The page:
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Poult Sci. 2004 Dec;83(12):1948-52.

Evaluation of immunosuppressants and dietary mechanisms in an experimental disease model for necrotic enteritis.

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US Department of Agriculture, Agricultural Research Service, Southern Plains Agricultural Research Center, College Station, Texas 77845, USA.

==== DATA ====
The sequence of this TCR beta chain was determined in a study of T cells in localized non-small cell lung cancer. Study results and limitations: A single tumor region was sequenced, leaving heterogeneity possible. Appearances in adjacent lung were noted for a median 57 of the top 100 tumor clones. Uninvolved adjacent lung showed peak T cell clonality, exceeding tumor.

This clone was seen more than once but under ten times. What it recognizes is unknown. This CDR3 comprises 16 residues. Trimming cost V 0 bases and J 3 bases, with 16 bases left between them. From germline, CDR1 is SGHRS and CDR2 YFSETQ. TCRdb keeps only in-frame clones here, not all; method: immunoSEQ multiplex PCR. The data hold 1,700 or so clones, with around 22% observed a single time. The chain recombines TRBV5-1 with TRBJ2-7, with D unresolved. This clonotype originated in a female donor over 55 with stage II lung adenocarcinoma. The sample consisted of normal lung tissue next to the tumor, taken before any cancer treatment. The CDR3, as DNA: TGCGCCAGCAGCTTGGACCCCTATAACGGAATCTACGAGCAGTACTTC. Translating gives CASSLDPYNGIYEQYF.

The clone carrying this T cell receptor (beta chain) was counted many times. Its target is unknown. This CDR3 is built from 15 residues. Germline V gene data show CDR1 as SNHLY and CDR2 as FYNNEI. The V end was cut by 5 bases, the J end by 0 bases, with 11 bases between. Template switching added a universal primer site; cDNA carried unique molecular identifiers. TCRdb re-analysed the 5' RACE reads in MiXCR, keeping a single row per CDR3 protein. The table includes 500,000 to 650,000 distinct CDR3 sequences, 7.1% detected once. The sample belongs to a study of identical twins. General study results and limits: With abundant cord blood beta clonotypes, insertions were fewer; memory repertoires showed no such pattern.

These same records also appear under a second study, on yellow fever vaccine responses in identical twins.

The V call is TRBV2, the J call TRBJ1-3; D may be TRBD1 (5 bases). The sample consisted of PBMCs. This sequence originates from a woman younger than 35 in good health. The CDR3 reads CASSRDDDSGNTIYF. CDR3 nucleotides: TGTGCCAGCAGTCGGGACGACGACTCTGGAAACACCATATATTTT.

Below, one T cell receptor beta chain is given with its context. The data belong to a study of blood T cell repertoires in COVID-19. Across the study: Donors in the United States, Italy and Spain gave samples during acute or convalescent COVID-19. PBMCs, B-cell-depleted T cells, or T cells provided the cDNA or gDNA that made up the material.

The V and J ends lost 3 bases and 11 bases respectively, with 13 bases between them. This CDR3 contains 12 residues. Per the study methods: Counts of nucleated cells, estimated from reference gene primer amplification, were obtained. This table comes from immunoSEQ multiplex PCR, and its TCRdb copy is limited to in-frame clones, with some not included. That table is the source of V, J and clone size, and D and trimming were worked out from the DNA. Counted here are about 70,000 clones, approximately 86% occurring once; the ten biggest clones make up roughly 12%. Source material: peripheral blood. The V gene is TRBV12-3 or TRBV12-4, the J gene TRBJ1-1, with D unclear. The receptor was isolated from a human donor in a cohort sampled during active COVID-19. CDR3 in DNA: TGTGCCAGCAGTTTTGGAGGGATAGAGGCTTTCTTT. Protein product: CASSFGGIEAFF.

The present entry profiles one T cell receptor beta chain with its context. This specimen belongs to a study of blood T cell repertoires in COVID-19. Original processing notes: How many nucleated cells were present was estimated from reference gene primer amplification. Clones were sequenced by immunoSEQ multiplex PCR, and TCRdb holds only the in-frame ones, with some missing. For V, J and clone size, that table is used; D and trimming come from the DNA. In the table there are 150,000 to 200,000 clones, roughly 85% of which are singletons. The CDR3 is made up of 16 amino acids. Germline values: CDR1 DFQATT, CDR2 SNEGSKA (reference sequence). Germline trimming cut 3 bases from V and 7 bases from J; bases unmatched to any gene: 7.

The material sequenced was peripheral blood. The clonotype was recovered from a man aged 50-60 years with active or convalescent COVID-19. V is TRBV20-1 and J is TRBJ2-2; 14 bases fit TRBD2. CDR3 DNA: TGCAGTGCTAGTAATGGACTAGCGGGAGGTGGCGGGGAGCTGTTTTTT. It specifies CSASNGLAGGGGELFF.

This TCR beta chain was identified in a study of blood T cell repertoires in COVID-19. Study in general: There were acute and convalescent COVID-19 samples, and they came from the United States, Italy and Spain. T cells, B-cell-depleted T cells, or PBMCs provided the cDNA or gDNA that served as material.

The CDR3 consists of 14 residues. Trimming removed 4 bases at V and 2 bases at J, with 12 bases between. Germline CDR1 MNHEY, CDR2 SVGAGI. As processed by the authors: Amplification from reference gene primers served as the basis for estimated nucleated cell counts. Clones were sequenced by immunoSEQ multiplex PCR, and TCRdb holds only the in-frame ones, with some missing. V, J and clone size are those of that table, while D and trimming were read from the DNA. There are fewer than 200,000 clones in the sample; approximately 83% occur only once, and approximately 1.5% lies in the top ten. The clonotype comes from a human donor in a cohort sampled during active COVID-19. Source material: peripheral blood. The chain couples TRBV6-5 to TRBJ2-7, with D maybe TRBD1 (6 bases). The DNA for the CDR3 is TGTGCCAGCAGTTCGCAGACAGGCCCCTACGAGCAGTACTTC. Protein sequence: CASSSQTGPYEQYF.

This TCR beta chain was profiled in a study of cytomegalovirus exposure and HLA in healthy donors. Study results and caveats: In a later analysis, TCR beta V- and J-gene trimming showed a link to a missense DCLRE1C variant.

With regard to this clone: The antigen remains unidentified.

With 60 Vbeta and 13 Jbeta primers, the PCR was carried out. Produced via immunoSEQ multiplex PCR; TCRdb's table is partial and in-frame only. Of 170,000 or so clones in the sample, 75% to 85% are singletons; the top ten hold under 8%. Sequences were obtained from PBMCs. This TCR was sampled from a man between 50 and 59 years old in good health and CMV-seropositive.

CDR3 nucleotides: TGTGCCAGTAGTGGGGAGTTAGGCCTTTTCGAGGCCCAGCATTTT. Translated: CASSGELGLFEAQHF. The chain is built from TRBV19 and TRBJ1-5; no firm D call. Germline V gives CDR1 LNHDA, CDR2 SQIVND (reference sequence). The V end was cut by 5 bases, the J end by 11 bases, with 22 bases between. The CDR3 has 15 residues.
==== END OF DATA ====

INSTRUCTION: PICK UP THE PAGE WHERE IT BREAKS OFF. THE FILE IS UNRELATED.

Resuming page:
Clostridium perfringens (CP) is the etiologic agent of necrotic enteritis (NE). Clinical signs of this disease include depression, decreased appetite, diarrhea, and severe necrosis of the intestinal tract. Understanding the disease progression of NE has been difficult due to its complexity and the involvement of multiple factors (dietary components, immunosuppression, and mechanical irritation of the gut) that appear to contribute to this syndrome. In the present investigation, day-of-hatch broilers were fed a 55% wheat diet and randomly assigned to 1 of 8 groups. Treatments included positive control (CP challenge only), commercial coccidia vaccine (CCV), commercial bursal disease vaccine (CBDV), or the combination of CCV and CBDV, and an appropriate negative control for each (vaccinated and not challenged). Challenged treatment groups received 10(7) cfu of CP twice daily. When compared with controls, broilers in each treatment group had increased (P < or = 0.05) lesion scores, with mean scores of 1.05 and 2.05 in the CP and CBDV + CP treatments, respectively. When compared with controls, the incidence of CP increased (P < or = 0.05) in all treatment groups (73 and 100% in the CCV + CP and CBDV + CP treatment groups, respectively). Compared with controls, percentage mortality increased (P < or = 0.05) from 2% to 26 and 34% in the CP and CBDV + CP treatment groups, respectively. Results of this study indicate that the methodology used provides a good model for studying NE.

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